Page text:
The Charming Quirks of Others
An Isabel Dalhousie Novel
By Alexander Mccall Smith
(Pantheon, Hardcover, 9780307379177, 272pp.)
Publication Date: October 12, 2010
Categories: Mystery & Detective - Women Sleuths
ISABEL DALHOUSIE - Book 7
Nothing captures the charm of Edinburgh like the bestselling Isabel Dalhousie series of novels featuring the insatiably curious philosopher and woman detective. Whether investigating a case or a problem of philosophy, the indefatigable Isabel Dalhousie, one of fiction’s most richly developed amateur detectives, is always ready to pursue the answers to all of life’s questions, large and small.
Isabel has been asked for her help in a rather tricky situation: A successor is being sought for the headmaster at a local boys’ school. The board has three final candidates but has received an anonymous letter alleging that one of them has a very serious skeleton in the closet. Could Isabel discreetly look into it? And so she does. What she discovers about all the candidates is surprising, but what she discovers about herself and about Jamie, the father of her young son, turns out to be equally revealing.
Isabel’s investigation will have her exploring issues of ambition, as well as of charity, forgiveness, and humility, as she moves nearer and nearer to some of the most hidden precincts of the heart.
Here is Isabel Dalhousie at her beguiling best: intelligent, insightful, and with a unique understanding of the quirks of human nature.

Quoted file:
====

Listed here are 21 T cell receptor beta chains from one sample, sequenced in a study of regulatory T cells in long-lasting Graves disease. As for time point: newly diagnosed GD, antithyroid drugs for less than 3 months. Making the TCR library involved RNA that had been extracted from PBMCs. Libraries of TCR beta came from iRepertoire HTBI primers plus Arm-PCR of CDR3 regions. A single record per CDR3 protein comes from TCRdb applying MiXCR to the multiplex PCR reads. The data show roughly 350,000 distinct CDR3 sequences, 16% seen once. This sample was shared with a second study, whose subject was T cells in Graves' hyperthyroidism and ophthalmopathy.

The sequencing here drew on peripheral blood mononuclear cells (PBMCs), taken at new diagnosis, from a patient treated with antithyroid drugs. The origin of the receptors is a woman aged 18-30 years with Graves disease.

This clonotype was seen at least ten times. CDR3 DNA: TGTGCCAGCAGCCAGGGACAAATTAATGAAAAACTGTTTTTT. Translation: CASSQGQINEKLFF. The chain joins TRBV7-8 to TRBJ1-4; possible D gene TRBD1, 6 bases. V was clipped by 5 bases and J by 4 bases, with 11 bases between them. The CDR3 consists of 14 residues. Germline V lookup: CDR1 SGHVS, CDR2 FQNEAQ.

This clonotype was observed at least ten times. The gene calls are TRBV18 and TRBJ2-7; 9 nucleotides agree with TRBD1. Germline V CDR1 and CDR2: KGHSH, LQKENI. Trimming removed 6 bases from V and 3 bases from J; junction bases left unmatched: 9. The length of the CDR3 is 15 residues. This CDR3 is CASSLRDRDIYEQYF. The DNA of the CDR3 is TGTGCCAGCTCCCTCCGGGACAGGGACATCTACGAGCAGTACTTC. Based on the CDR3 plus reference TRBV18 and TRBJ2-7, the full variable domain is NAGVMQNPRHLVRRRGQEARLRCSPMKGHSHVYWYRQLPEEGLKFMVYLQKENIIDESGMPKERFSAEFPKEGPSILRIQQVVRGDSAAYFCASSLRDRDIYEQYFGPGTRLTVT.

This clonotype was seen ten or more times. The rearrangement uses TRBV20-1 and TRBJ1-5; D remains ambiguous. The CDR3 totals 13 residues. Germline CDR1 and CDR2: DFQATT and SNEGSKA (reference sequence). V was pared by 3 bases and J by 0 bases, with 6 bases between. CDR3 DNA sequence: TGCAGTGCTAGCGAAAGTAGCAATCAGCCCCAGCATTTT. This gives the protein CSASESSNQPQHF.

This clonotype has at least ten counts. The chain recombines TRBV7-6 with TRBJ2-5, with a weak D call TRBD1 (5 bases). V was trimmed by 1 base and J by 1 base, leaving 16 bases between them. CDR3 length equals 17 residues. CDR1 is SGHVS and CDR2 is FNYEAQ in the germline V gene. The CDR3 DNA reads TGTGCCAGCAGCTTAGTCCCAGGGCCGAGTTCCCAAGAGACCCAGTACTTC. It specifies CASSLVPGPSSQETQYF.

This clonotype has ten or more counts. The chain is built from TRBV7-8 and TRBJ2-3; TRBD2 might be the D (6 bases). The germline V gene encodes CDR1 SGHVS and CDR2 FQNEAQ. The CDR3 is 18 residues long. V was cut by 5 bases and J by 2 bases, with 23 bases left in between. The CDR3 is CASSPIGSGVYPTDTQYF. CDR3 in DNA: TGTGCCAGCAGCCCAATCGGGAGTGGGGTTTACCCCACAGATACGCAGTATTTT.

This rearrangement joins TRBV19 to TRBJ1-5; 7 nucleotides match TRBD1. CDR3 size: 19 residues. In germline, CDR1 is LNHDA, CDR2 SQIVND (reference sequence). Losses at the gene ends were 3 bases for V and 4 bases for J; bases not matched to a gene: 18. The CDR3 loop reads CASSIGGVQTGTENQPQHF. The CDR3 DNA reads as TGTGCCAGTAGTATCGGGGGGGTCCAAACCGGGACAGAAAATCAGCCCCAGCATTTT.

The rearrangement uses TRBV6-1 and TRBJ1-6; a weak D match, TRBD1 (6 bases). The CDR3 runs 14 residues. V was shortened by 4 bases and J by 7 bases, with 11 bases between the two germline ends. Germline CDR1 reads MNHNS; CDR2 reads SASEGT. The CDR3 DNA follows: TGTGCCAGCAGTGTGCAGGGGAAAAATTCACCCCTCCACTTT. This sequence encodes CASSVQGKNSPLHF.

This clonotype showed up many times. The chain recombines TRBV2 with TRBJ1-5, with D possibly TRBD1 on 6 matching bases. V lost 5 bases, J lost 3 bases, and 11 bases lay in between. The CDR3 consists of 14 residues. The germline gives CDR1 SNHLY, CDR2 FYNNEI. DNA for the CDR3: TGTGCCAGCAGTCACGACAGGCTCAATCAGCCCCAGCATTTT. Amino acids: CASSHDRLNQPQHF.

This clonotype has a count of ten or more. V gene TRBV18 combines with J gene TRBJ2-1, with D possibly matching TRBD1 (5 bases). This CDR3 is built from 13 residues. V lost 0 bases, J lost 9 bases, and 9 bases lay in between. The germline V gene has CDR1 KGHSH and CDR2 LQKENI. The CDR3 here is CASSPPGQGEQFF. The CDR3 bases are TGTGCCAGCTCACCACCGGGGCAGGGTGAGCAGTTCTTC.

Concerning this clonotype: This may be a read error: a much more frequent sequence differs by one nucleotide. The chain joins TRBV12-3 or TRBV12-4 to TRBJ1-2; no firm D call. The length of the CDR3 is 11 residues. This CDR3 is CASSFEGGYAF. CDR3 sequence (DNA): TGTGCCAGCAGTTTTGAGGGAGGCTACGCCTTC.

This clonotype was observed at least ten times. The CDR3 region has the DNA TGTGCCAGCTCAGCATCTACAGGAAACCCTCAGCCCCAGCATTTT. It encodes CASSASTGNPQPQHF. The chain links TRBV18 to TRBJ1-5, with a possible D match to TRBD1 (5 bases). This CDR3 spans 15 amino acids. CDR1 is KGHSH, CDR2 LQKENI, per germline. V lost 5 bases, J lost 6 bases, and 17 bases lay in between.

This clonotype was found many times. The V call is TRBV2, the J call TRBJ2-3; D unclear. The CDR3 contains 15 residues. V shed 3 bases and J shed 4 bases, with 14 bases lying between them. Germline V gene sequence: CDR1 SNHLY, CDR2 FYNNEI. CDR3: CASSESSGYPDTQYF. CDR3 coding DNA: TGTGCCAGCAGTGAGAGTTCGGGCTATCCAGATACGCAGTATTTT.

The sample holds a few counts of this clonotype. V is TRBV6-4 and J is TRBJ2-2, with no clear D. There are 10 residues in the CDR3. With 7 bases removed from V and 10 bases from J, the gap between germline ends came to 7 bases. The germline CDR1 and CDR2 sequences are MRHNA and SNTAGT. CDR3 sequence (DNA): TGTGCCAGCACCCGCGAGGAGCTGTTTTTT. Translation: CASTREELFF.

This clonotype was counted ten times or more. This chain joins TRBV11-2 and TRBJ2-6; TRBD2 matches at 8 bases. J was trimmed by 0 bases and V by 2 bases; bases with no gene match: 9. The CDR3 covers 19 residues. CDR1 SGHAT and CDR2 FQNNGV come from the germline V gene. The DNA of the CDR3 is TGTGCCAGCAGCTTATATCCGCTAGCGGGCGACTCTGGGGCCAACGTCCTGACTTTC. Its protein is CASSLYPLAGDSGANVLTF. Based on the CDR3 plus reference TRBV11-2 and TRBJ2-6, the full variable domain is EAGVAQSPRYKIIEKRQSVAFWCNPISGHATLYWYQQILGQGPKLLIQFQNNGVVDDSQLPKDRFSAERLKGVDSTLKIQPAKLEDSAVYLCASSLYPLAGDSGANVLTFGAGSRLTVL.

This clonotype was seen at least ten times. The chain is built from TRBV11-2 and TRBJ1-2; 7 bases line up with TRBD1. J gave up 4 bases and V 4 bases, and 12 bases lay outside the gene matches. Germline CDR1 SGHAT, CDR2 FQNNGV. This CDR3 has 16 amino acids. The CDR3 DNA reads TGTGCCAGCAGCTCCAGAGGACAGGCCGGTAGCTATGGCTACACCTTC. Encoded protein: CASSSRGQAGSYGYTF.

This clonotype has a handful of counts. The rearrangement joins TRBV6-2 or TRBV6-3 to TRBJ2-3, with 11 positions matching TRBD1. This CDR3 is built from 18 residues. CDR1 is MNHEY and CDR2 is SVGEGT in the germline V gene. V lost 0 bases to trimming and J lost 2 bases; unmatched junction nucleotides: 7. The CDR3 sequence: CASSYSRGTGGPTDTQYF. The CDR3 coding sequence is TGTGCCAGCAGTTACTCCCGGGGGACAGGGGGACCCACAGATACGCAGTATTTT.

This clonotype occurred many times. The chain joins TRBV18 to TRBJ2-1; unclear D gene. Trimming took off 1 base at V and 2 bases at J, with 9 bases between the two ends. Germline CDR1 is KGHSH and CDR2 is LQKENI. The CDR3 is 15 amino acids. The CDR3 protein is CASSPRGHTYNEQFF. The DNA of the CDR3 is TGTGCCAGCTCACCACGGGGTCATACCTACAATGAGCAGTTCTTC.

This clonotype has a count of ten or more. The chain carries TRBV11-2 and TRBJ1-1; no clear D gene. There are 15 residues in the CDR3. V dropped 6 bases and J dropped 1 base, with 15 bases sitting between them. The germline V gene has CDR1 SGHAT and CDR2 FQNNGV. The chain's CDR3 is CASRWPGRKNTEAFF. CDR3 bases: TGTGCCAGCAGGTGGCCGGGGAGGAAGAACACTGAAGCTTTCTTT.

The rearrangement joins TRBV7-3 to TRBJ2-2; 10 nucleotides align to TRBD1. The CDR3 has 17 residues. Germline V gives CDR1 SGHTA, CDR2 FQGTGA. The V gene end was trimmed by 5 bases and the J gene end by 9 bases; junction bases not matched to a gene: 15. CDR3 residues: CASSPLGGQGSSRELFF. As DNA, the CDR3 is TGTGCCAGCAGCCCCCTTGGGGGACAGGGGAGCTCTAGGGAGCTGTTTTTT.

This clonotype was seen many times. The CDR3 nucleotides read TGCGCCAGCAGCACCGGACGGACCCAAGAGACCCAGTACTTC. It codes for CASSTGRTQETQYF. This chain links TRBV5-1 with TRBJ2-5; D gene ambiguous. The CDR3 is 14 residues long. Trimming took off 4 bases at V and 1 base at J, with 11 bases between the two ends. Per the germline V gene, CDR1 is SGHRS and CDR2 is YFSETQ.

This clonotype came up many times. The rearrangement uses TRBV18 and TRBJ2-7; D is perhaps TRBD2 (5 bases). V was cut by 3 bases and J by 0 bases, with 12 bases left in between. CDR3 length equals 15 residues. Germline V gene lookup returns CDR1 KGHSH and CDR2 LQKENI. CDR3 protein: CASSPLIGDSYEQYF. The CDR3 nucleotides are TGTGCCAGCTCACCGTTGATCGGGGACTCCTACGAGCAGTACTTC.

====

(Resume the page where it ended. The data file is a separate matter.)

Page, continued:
ALEXANDER McCALL SMITH is the author of the international phenomenon The No. 1 Ladies’ Detective Agency series. He is professor emeritus of medical law at the University of Edinburgh in Scotland and has served on many national and international bodies concerned with bioethics.
Praise for the Isabel Dalhousie series
“Charmingly told. . . . Its graceful prose shines, and Isabel’s interior monologues—meditations on a variety of moral questions—are bemused, intelligent and entertaining.” —The Seattle Times
“Endearing. . . . Offers tantalizing glimpses of Edinburgh’s complex character and a nice, long look into the beautiful mind of a thinking woman.” —The New York Times Book Review
“In Mma Ramotswe, [McCall Smith] minted one of the most memorable heroines in any modern fiction. Now, with the creation of Isabel Dalhousie, he’s done it again. . . . She’s such good company, it’s hard to believe she’s fictional. You finish [one] installment greedily looking forward to more.” —Newsweek